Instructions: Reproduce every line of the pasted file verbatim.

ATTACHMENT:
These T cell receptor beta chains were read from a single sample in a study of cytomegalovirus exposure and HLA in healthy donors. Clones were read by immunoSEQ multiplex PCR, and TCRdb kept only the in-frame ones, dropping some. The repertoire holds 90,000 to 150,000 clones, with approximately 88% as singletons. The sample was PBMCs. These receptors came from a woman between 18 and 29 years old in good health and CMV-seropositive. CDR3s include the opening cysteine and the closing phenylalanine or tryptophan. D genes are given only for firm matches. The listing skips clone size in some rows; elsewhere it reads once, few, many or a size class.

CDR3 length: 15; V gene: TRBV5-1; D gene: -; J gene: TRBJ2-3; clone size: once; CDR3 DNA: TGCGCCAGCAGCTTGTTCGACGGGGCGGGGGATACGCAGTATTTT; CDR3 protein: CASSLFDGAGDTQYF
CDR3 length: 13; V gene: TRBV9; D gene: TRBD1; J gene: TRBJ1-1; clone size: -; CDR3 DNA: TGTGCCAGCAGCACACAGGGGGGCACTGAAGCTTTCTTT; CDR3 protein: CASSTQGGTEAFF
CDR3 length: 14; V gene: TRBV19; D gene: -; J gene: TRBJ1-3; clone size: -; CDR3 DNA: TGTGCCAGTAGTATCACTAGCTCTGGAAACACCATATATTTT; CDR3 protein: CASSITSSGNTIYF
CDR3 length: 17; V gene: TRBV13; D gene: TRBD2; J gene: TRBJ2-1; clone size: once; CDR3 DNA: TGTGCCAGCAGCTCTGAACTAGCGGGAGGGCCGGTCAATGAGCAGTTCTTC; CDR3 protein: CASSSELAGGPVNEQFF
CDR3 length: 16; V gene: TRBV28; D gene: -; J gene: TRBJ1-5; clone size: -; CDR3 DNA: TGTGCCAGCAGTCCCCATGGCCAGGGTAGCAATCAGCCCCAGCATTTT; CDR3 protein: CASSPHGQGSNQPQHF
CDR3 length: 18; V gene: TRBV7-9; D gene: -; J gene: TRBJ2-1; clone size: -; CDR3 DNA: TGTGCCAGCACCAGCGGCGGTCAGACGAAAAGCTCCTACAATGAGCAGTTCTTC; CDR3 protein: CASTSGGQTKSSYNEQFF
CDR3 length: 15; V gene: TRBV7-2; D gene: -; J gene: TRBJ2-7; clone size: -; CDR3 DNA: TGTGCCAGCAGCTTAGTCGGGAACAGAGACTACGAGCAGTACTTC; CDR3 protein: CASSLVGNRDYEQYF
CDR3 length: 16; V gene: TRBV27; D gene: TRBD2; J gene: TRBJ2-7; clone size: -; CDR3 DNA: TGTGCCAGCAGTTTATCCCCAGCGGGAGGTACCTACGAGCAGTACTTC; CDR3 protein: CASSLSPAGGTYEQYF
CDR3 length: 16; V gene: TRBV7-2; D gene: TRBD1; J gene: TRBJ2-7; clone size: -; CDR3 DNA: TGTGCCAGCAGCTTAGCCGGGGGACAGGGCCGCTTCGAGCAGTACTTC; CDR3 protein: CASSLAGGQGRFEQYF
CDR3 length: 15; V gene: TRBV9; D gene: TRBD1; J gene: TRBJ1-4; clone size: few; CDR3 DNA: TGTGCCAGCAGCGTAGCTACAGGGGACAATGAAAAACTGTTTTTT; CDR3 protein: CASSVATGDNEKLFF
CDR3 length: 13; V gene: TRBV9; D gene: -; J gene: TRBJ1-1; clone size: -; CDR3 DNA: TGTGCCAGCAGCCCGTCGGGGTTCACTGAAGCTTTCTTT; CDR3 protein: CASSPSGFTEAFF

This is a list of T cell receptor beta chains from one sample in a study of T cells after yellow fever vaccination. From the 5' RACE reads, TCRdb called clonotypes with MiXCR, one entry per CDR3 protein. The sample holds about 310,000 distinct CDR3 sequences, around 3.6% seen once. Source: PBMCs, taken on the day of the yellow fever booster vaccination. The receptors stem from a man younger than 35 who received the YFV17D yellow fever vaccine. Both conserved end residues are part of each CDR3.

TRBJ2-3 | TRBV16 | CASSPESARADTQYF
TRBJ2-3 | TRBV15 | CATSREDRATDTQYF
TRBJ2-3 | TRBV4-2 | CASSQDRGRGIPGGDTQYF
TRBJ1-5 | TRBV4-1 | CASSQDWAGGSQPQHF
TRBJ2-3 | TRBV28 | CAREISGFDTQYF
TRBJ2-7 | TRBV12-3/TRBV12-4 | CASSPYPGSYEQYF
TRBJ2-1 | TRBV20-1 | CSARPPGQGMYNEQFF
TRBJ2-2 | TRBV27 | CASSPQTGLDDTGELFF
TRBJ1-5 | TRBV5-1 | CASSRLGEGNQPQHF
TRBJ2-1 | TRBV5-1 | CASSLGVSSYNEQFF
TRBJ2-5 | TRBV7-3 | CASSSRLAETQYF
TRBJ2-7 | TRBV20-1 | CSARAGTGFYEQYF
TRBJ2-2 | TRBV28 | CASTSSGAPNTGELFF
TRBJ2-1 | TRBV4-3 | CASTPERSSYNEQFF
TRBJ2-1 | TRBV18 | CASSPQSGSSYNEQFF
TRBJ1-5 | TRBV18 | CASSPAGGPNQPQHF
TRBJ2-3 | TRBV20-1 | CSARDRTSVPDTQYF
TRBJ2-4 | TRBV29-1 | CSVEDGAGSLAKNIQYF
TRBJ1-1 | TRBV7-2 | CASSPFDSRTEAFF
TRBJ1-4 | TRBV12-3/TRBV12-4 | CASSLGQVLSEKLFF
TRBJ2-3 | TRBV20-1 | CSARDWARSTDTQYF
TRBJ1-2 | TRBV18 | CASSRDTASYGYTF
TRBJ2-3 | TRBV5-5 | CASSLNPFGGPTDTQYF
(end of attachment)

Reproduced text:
These T cell receptor beta chains were read from a single sample in a study of cytomegalovirus exposure and HLA in healthy donors. Clones were read by immunoSEQ multiplex PCR, and TCRdb kept only the in-frame ones, dropping some. The repertoire holds 90,000 to 150,000 clones, with approximately 88% as singletons. The sample was PBMCs. These receptors came from a woman between 18 and 29 years old in good health and CMV-seropositive. CDR3s include the opening cysteine and the closing phenylalanine or tryptophan. D genes are given only for firm matches. The listing skips clone size in some rows; elsewhere it reads once, few, many or a size class.

CDR3 length: 15; V gene: TRBV5-1; D gene: -; J gene: TRBJ2-3; clone size: once; CDR3 DNA: TGCGCCAGCAGCTTGTTCGACGGGGCGGGGGATACGCAGTATTTT; CDR3 protein: CASSLFDGAGDTQYF
CDR3 length: 13; V gene: TRBV9; D gene: TRBD1; J gene: TRBJ1-1; clone size: -; CDR3 DNA: TGTGCCAGCAGCACACAGGGGGGCACTGAAGCTTTCTTT; CDR3 protein: CASSTQGGTEAFF
CDR3 length: 14; V gene: TRBV19; D gene: -; J gene: TRBJ1-3; clone size: -; CDR3 DNA: TGTGCCAGTAGTATCACTAGCTCTGGAAACACCATATATTTT; CDR3 protein: CASSITSSGNTIYF
CDR3 length: 17; V gene: TRBV13; D gene: TRBD2; J gene: TRBJ2-1; clone size: once; CDR3 DNA: TGTGCCAGCAGCTCTGAACTAGCGGGAGGGCCGGTCAATGAGCAGTTCTTC; CDR3 protein: CASSSELAGGPVNEQFF
CDR3 length: 16; V gene: TRBV28; D gene: -; J gene: TRBJ1-5; clone size: -; CDR3 DNA: TGTGCCAGCAGTCCCCATGGCCAGGGTAGCAATCAGCCCCAGCATTTT; CDR3 protein: CASSPHGQGSNQPQHF
CDR3 length: 18; V gene: TRBV7-9; D gene: -; J gene: TRBJ2-1; clone size: -; CDR3 DNA: TGTGCCAGCACCAGCGGCGGTCAGACGAAAAGCTCCTACAATGAGCAGTTCTTC; CDR3 protein: CASTSGGQTKSSYNEQFF
CDR3 length: 15; V gene: TRBV7-2; D gene: -; J gene: TRBJ2-7; clone size: -; CDR3 DNA: TGTGCCAGCAGCTTAGTCGGGAACAGAGACTACGAGCAGTACTTC; CDR3 protein: CASSLVGNRDYEQYF
CDR3 length: 16; V gene: TRBV27; D gene: TRBD2; J gene: TRBJ2-7; clone size: -; CDR3 DNA: TGTGCCAGCAGTTTATCCCCAGCGGGAGGTACCTACGAGCAGTACTTC; CDR3 protein: CASSLSPAGGTYEQYF
CDR3 length: 16; V gene: TRBV7-2; D gene: TRBD1; J gene: TRBJ2-7; clone size: -; CDR3 DNA: TGTGCCAGCAGCTTAGCCGGGGGACAGGGCCGCTTCGAGCAGTACTTC; CDR3 protein: CASSLAGGQGRFEQYF
CDR3 length: 15; V gene: TRBV9; D gene: TRBD1; J gene: TRBJ1-4; clone size: few; CDR3 DNA: TGTGCCAGCAGCGTAGCTACAGGGGACAATGAAAAACTGTTTTTT; CDR3 protein: CASSVATGDNEKLFF
CDR3 length: 13; V gene: TRBV9; D gene: -; J gene: TRBJ1-1; clone size: -; CDR3 DNA: TGTGCCAGCAGCCCGTCGGGGTTCACTGAAGCTTTCTTT; CDR3 protein: CASSPSGFTEAFF

This is a list of T cell receptor beta chains from one sample in a study of T cells after yellow fever vaccination. From the 5' RACE reads, TCRdb called clonotypes with MiXCR, one entry per CDR3 protein. The sample holds about 310,000 distinct CDR3 sequences, around 3.6% seen once. Source: PBMCs, taken on the day of the yellow fever booster vaccination. The receptors stem from a man younger than 35 who received the YFV17D yellow fever vaccine. Both conserved end residues are part of each CDR3.

TRBJ2-3 | TRBV16 | CASSPESARADTQYF
TRBJ2-3 | TRBV15 | CATSREDRATDTQYF
TRBJ2-3 | TRBV4-2 | CASSQDRGRGIPGGDTQYF
TRBJ1-5 | TRBV4-1 | CASSQDWAGGSQPQHF
TRBJ2-3 | TRBV28 | CAREISGFDTQYF
TRBJ2-7 | TRBV12-3/TRBV12-4 | CASSPYPGSYEQYF
TRBJ2-1 | TRBV20-1 | CSARPPGQGMYNEQFF
TRBJ2-2 | TRBV27 | CASSPQTGLDDTGELFF
TRBJ1-5 | TRBV5-1 | CASSRLGEGNQPQHF
TRBJ2-1 | TRBV5-1 | CASSLGVSSYNEQFF
TRBJ2-5 | TRBV7-3 | CASSSRLAETQYF
TRBJ2-7 | TRBV20-1 | CSARAGTGFYEQYF
TRBJ2-2 | TRBV28 | CASTSSGAPNTGELFF
TRBJ2-1 | TRBV4-3 | CASTPERSSYNEQFF
TRBJ2-1 | TRBV18 | CASSPQSGSSYNEQFF
TRBJ1-5 | TRBV18 | CASSPAGGPNQPQHF
TRBJ2-3 | TRBV20-1 | CSARDRTSVPDTQYF
TRBJ2-4 | TRBV29-1 | CSVEDGAGSLAKNIQYF
TRBJ1-1 | TRBV7-2 | CASSPFDSRTEAFF
TRBJ1-4 | TRBV12-3/TRBV12-4 | CASSLGQVLSEKLFF
TRBJ2-3 | TRBV20-1 | CSARDWARSTDTQYF
TRBJ1-2 | TRBV18 | CASSRDTASYGYTF
TRBJ2-3 | TRBV5-5 | CASSLNPFGGPTDTQYF